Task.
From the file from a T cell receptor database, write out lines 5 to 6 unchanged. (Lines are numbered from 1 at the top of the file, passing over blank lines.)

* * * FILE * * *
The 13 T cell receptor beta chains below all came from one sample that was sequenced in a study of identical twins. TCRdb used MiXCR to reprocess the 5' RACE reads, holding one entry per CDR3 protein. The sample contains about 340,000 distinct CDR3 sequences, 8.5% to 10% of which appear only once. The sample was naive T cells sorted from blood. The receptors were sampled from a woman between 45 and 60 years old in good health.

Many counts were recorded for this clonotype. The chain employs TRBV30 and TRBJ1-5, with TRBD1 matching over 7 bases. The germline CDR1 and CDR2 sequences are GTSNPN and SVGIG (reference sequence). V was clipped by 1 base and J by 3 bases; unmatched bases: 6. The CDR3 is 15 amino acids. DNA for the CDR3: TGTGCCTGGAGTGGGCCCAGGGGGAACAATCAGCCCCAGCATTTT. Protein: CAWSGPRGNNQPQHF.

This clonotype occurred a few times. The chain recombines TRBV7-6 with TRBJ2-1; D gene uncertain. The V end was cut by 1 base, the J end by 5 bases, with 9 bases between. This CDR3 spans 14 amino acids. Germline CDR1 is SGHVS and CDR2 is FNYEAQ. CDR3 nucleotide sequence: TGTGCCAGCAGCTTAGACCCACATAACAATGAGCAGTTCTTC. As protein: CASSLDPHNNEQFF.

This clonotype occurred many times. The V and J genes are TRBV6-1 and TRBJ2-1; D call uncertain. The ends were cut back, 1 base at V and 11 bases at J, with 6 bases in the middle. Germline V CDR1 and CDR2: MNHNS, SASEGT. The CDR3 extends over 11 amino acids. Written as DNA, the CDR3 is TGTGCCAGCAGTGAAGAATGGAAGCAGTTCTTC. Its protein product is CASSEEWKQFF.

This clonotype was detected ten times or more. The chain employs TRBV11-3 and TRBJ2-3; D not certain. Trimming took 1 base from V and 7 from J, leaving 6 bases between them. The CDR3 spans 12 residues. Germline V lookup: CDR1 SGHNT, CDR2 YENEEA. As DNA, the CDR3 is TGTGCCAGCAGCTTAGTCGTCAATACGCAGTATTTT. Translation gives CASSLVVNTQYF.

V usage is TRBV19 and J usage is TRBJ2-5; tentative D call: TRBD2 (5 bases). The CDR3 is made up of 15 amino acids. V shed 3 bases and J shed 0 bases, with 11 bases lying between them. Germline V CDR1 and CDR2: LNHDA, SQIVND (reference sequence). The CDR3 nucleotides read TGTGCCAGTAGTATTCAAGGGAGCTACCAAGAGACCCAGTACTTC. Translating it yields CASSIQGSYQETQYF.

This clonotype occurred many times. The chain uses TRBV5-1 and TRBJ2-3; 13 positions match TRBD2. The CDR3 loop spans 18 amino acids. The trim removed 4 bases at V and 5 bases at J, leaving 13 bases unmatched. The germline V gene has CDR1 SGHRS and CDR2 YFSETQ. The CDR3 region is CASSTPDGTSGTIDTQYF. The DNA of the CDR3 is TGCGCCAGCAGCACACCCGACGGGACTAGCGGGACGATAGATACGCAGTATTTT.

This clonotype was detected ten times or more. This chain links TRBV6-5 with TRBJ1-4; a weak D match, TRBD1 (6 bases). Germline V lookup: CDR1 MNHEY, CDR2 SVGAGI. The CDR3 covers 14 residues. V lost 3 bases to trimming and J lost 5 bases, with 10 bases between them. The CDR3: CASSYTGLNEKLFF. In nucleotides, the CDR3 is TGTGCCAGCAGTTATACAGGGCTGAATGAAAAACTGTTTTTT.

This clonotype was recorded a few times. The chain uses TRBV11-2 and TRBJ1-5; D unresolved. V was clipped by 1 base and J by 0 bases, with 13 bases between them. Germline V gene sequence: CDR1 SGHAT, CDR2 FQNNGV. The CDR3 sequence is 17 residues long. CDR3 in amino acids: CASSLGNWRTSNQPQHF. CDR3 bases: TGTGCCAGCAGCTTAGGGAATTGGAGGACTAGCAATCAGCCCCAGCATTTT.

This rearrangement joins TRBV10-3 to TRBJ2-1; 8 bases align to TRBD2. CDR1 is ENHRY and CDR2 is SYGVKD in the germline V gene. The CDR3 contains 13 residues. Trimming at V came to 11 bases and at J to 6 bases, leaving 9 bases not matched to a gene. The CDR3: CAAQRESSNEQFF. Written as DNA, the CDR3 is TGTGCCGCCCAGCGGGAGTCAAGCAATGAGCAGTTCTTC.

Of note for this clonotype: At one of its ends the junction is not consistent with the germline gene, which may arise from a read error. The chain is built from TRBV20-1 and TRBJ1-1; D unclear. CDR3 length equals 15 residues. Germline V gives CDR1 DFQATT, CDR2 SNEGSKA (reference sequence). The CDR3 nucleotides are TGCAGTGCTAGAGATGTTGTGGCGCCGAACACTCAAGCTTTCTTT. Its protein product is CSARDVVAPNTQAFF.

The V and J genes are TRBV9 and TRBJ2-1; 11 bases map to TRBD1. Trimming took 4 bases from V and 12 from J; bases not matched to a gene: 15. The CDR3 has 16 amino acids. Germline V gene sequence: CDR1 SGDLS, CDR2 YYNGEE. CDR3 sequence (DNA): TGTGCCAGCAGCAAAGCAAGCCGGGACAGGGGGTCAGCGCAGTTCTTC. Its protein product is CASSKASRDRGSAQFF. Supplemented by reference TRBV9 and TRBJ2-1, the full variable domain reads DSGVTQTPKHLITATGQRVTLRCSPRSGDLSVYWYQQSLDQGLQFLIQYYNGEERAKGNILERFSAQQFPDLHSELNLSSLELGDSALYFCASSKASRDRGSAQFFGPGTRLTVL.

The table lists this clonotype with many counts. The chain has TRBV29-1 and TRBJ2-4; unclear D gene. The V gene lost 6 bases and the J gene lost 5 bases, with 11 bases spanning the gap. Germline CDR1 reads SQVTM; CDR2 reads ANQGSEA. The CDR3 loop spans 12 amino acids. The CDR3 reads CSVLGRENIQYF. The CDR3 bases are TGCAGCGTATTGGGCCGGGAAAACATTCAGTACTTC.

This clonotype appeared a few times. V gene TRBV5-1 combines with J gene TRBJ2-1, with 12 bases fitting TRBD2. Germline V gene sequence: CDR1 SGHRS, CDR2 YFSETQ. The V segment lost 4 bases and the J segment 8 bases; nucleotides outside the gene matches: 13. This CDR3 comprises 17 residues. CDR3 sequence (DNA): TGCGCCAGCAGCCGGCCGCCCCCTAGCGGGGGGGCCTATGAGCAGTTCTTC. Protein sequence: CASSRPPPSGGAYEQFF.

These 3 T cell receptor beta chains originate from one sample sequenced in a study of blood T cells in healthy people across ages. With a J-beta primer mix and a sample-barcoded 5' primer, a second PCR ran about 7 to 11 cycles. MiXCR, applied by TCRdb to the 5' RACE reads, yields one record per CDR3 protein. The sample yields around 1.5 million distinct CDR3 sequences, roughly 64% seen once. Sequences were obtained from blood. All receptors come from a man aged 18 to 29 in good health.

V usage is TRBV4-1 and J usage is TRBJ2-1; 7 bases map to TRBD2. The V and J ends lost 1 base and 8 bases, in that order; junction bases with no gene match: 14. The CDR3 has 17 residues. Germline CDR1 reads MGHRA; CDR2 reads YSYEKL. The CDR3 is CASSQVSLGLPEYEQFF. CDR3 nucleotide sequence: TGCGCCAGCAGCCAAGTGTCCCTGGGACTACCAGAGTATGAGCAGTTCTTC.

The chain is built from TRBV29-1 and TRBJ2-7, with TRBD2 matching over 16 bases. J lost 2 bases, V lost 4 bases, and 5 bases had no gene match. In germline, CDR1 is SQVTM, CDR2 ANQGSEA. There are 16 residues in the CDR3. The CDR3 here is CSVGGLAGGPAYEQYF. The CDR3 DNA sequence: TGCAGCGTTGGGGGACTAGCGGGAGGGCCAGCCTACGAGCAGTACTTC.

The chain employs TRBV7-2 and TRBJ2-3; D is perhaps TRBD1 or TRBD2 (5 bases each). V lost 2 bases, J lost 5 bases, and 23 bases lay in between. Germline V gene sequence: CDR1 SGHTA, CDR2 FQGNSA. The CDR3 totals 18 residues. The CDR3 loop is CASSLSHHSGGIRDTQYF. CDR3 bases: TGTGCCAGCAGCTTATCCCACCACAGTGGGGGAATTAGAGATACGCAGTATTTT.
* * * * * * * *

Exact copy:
This clonotype was detected ten times or more. The chain employs TRBV11-3 and TRBJ2-3; D not certain. Trimming took 1 base from V and 7 from J, leaving 6 bases between them. The CDR3 spans 12 residues. Germline V lookup: CDR1 SGHNT, CDR2 YENEEA. As DNA, the CDR3 is TGTGCCAGCAGCTTAGTCGTCAATACGCAGTATTTT. Translation gives CASSLVVNTQYF.

V usage is TRBV19 and J usage is TRBJ2-5; tentative D call: TRBD2 (5 bases). The CDR3 is made up of 15 amino acids. V shed 3 bases and J shed 0 bases, with 11 bases lying between them. Germline V CDR1 and CDR2: LNHDA, SQIVND (reference sequence). The CDR3 nucleotides read TGTGCCAGTAGTATTCAAGGGAGCTACCAAGAGACCCAGTACTTC. Translating it yields CASSIQGSYQETQYF.